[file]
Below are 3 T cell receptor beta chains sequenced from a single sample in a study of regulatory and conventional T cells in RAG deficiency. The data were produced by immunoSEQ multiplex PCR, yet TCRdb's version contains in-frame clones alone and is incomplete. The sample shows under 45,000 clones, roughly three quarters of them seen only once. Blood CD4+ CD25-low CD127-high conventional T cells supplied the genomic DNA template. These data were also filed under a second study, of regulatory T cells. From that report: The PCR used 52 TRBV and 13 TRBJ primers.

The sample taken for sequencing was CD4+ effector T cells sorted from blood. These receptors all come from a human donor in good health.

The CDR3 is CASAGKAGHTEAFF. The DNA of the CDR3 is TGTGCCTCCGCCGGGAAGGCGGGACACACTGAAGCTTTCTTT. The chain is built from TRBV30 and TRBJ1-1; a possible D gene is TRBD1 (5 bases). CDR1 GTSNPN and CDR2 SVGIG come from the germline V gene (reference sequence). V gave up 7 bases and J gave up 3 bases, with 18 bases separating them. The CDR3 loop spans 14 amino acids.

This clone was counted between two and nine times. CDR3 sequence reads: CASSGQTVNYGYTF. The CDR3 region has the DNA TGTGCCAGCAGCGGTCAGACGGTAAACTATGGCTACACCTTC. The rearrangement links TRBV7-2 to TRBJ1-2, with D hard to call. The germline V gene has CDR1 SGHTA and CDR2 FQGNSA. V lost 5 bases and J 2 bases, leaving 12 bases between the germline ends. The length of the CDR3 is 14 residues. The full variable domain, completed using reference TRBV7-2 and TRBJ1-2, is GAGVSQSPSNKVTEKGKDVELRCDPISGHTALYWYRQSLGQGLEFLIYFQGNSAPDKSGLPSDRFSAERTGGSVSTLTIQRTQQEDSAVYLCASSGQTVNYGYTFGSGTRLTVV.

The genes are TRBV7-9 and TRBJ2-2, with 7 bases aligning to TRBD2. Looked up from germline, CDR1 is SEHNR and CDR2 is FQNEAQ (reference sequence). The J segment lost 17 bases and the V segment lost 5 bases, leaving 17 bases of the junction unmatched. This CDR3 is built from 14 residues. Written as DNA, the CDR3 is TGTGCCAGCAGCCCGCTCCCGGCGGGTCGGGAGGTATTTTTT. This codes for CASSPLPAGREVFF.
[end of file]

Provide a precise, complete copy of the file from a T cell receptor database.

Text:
Below are 3 T cell receptor beta chains sequenced from a single sample in a study of regulatory and conventional T cells in RAG deficiency. The data were produced by immunoSEQ multiplex PCR, yet TCRdb's version contains in-frame clones alone and is incomplete. The sample shows under 45,000 clones, roughly three quarters of them seen only once. Blood CD4+ CD25-low CD127-high conventional T cells supplied the genomic DNA template. These data were also filed under a second study, of regulatory T cells. From that report: The PCR used 52 TRBV and 13 TRBJ primers.

The sample taken for sequencing was CD4+ effector T cells sorted from blood. These receptors all come from a human donor in good health.

The CDR3 is CASAGKAGHTEAFF. The DNA of the CDR3 is TGTGCCTCCGCCGGGAAGGCGGGACACACTGAAGCTTTCTTT. The chain is built from TRBV30 and TRBJ1-1; a possible D gene is TRBD1 (5 bases). CDR1 GTSNPN and CDR2 SVGIG come from the germline V gene (reference sequence). V gave up 7 bases and J gave up 3 bases, with 18 bases separating them. The CDR3 loop spans 14 amino acids.

This clone was counted between two and nine times. CDR3 sequence reads: CASSGQTVNYGYTF. The CDR3 region has the DNA TGTGCCAGCAGCGGTCAGACGGTAAACTATGGCTACACCTTC. The rearrangement links TRBV7-2 to TRBJ1-2, with D hard to call. The germline V gene has CDR1 SGHTA and CDR2 FQGNSA. V lost 5 bases and J 2 bases, leaving 12 bases between the germline ends. The length of the CDR3 is 14 residues. The full variable domain, completed using reference TRBV7-2 and TRBJ1-2, is GAGVSQSPSNKVTEKGKDVELRCDPISGHTALYWYRQSLGQGLEFLIYFQGNSAPDKSGLPSDRFSAERTGGSVSTLTIQRTQQEDSAVYLCASSGQTVNYGYTFGSGTRLTVV.

The genes are TRBV7-9 and TRBJ2-2, with 7 bases aligning to TRBD2. Looked up from germline, CDR1 is SEHNR and CDR2 is FQNEAQ (reference sequence). The J segment lost 17 bases and the V segment lost 5 bases, leaving 17 bases of the junction unmatched. This CDR3 is built from 14 residues. Written as DNA, the CDR3 is TGTGCCAGCAGCCCGCTCCCGGCGGGTCGGGAGGTATTTTTT. This codes for CASSPLPAGREVFF.